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Carnivorous Plants/Temperate sundew



I live in Redding CT and grow my temperate plants outside on a porch which gets 5 hours of direct sun a day. They are sitting in about 2 inches of sitting water. I recently got a drosera binata and a drosera Tracyi, they both were not doing too good outside, even though my sarracenia and Flytraps were doing fine. I know some people grow their temperate sundews in terrariums and I am asking if it is fine to grow the temperate sundews in the terrarium and give them a dormancy in the garage during winter. Thankyou!

Hi Jack,

Like most things the devil is in the details on a subject like this.  You actually have quite a few variables going on here, and if you just "broad-brush" the approach, "Others grow their temperate sundews in terrariums"; trouble lies down that road.

Let's take the two sundews you have for starters.  Drosera binata is not just one plant.  There's many different sub-varieties of this plant, and some are temperate, but some are more tropical.  D. binata multifida tends to be tropical, yet D. binata dichotoma and D. binata T-form are more temperate.  D. dichotoma I've had ok luck with indoors, but they still will exhibit a dormancy in mid-winter.  The smaller binata forms tend to need a colder dormancy since they often originate from New Zealand or Tasmania.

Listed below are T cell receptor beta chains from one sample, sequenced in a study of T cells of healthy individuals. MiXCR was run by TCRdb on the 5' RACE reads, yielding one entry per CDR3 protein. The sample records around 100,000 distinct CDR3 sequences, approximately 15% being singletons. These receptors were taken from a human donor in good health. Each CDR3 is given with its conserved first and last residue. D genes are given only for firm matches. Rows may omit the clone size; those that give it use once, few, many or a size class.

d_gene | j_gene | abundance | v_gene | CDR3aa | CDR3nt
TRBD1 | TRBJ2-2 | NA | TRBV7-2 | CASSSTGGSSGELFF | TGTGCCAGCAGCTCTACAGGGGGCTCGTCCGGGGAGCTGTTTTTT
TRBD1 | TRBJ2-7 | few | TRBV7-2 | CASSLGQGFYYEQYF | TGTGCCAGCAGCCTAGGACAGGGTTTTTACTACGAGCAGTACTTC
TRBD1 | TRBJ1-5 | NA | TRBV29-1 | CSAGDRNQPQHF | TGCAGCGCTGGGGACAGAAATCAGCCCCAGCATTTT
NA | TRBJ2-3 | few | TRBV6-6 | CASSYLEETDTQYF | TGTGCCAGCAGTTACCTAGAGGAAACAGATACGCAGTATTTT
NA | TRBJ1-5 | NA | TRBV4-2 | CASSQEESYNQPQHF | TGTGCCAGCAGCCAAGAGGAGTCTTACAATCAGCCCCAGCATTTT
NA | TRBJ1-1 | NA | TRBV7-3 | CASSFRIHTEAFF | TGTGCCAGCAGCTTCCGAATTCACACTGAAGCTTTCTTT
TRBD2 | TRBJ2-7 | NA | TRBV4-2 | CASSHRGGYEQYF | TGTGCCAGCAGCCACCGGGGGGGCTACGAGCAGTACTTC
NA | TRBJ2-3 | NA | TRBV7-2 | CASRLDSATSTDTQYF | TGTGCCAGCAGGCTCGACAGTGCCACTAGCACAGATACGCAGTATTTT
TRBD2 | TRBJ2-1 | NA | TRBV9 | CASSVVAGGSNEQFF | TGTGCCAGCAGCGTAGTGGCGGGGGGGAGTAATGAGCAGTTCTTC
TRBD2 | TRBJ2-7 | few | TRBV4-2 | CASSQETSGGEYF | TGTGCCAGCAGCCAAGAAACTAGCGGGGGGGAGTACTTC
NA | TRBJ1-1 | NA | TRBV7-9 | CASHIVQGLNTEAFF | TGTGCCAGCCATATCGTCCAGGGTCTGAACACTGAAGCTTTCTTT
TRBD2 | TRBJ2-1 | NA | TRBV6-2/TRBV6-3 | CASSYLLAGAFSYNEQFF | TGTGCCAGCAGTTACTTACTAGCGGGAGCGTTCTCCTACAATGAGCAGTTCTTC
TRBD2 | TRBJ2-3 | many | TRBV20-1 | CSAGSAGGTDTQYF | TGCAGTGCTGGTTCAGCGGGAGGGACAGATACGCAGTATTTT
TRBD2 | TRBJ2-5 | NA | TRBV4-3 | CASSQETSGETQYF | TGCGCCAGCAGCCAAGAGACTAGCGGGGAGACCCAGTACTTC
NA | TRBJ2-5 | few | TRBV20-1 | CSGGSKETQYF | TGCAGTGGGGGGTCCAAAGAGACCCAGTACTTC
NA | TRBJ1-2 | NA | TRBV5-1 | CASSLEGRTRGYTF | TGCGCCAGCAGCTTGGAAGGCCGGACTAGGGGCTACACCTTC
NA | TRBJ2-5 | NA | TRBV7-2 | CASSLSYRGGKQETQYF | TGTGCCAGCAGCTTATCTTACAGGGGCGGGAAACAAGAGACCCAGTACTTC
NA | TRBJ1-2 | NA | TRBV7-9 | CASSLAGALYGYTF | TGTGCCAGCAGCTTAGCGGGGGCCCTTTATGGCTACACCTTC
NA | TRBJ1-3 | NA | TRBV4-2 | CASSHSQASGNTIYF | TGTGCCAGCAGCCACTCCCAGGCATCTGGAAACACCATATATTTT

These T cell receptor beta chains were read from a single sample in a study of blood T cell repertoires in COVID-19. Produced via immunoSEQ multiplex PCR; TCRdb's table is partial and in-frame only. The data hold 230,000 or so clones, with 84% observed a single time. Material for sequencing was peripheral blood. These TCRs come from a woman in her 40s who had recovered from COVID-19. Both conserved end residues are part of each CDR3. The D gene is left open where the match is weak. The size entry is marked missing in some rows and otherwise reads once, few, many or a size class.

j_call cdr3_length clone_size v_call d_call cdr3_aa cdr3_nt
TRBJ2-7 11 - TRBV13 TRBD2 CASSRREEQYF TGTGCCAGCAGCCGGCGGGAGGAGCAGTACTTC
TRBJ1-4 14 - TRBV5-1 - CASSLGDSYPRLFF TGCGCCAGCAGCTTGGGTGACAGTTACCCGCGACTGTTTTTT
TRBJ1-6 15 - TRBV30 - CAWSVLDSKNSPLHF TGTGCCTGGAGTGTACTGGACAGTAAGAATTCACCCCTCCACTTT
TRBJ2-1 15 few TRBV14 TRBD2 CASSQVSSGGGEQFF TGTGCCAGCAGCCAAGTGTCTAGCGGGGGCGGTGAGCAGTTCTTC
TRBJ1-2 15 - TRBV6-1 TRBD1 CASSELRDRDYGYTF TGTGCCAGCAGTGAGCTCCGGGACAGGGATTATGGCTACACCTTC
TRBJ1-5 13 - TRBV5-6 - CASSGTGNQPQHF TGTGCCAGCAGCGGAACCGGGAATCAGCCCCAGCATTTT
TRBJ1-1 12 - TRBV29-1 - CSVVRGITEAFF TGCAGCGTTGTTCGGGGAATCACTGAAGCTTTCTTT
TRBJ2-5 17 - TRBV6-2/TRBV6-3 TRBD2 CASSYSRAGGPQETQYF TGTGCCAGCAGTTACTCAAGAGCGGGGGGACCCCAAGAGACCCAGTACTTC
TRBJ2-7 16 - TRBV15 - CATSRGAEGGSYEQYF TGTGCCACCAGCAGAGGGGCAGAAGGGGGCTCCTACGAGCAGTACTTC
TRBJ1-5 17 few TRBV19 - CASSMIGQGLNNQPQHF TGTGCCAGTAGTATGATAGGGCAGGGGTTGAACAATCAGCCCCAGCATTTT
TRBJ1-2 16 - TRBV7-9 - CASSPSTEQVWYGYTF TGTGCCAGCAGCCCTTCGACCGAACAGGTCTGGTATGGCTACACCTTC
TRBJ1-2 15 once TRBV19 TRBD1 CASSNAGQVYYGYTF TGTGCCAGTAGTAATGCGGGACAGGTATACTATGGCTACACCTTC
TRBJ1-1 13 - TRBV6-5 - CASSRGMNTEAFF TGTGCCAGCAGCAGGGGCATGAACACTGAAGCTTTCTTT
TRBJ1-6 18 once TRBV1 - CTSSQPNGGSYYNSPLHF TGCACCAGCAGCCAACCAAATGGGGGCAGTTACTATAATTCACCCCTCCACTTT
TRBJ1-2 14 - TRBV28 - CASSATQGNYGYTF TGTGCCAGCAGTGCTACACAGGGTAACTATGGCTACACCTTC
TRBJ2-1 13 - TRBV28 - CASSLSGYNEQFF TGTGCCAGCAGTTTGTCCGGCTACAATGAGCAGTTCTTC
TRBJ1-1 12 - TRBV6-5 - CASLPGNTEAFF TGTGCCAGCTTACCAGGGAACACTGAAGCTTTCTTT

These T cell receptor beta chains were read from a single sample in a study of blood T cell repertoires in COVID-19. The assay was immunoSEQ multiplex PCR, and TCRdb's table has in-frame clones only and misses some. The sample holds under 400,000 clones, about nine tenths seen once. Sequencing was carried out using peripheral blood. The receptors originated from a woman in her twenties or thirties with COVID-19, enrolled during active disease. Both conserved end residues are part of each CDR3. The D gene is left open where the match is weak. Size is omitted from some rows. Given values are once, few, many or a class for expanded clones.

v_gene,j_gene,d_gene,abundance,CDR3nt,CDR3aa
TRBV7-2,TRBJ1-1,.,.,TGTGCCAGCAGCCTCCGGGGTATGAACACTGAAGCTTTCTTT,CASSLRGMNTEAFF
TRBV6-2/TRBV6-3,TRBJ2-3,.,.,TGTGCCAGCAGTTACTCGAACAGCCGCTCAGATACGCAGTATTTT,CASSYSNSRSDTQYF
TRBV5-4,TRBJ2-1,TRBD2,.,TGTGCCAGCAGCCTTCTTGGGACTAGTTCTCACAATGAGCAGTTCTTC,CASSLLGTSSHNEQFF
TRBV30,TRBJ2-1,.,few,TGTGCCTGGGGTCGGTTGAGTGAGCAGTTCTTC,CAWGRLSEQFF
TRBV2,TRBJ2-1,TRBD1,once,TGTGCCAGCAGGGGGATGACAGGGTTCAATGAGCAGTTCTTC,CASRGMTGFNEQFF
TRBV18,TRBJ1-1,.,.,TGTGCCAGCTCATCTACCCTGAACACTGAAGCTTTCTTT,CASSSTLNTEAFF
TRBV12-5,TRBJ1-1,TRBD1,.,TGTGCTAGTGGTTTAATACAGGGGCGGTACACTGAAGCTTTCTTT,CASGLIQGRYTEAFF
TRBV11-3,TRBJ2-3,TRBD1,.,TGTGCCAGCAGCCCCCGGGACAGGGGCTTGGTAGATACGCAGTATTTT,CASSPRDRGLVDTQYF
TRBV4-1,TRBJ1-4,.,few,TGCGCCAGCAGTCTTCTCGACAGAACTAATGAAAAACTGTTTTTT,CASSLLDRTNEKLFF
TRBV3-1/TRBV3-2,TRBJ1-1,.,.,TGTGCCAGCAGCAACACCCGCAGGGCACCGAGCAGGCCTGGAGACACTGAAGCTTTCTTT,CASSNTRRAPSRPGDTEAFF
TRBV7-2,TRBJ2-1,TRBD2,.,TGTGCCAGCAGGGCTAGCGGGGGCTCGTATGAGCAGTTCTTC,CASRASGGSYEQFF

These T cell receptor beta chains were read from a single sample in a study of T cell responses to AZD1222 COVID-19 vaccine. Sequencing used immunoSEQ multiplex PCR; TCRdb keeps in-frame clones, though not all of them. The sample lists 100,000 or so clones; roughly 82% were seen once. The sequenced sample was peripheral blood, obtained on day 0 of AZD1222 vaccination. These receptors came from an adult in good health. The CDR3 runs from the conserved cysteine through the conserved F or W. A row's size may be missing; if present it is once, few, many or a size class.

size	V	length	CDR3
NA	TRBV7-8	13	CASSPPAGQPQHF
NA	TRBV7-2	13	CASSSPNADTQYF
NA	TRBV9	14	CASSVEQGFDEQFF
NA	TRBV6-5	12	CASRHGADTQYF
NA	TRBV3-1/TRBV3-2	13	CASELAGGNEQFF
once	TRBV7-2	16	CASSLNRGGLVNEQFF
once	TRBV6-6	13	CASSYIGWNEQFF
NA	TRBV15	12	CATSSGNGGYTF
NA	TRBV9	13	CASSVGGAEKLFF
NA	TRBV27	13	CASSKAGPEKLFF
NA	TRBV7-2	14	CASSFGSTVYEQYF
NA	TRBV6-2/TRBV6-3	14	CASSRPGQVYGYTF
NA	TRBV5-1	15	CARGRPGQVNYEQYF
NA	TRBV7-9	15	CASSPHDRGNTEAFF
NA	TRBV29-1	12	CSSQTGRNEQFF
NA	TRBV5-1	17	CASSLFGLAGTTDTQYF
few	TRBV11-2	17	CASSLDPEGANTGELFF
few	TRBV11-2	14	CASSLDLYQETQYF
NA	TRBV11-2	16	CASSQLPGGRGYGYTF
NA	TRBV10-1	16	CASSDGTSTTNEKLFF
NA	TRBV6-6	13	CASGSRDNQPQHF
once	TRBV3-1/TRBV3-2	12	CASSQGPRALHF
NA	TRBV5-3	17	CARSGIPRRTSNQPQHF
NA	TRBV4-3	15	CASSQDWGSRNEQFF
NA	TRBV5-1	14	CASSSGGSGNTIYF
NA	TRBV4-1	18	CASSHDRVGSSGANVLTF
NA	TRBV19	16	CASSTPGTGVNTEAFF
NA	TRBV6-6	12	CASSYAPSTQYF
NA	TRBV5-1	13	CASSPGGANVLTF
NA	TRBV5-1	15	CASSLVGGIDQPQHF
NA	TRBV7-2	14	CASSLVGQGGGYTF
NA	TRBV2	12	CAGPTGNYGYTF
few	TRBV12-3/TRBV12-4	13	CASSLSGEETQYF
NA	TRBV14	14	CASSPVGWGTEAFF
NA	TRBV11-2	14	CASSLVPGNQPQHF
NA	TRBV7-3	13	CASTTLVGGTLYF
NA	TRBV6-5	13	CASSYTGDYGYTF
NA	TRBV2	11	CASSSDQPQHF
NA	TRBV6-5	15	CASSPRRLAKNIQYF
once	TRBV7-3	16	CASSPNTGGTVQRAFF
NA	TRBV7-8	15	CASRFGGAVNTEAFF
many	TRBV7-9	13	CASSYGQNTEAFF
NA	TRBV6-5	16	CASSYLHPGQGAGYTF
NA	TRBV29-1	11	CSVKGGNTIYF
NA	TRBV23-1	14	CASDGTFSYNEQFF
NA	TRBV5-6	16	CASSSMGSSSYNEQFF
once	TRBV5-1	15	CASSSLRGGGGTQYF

D. trayci is a North American plant originating from the Florida panhandle.  They are distinctly a temperate plant forming winter resting buds.  They tend to be somewhat tender in colder climates, but still need cool winters.  They also need strong sun in the summer both because of their shape, and what their native habitat is like.  Here in Oregon they tend not to produce their best foliage until later in the summer, often coinciding with the nicer pitchers of Sarracenia leucophylla, which they grow side by side with in their native range.

Here's my recommendations.  Leave the sundews outside for now.  Your temperatures have not been all that warm yet, but as we get warmer summer temperatures your plants are likely to start doing better.  Protect them some from heavy rain.  That tends to make them not look good.  Also, you said you recently got these plants.  You just may need more time with them to let them adapt to your particular conditions.  As I mentioned above D. trayci often doesn't look good in cooler climates until later in the summer.

If you have one of the more tropical forms of D. binata that might make an ok terrarium specimen, but I don't really know what you had in mind for a terrrarium.  Setting up a terrarium is a long discussion beyond the scope of this format.  Drosera trayci makes a poor terrarium plant because of it's size/shape and light requirements.

Good Growing!

Jeff Dallas
Sarracenia Northwest

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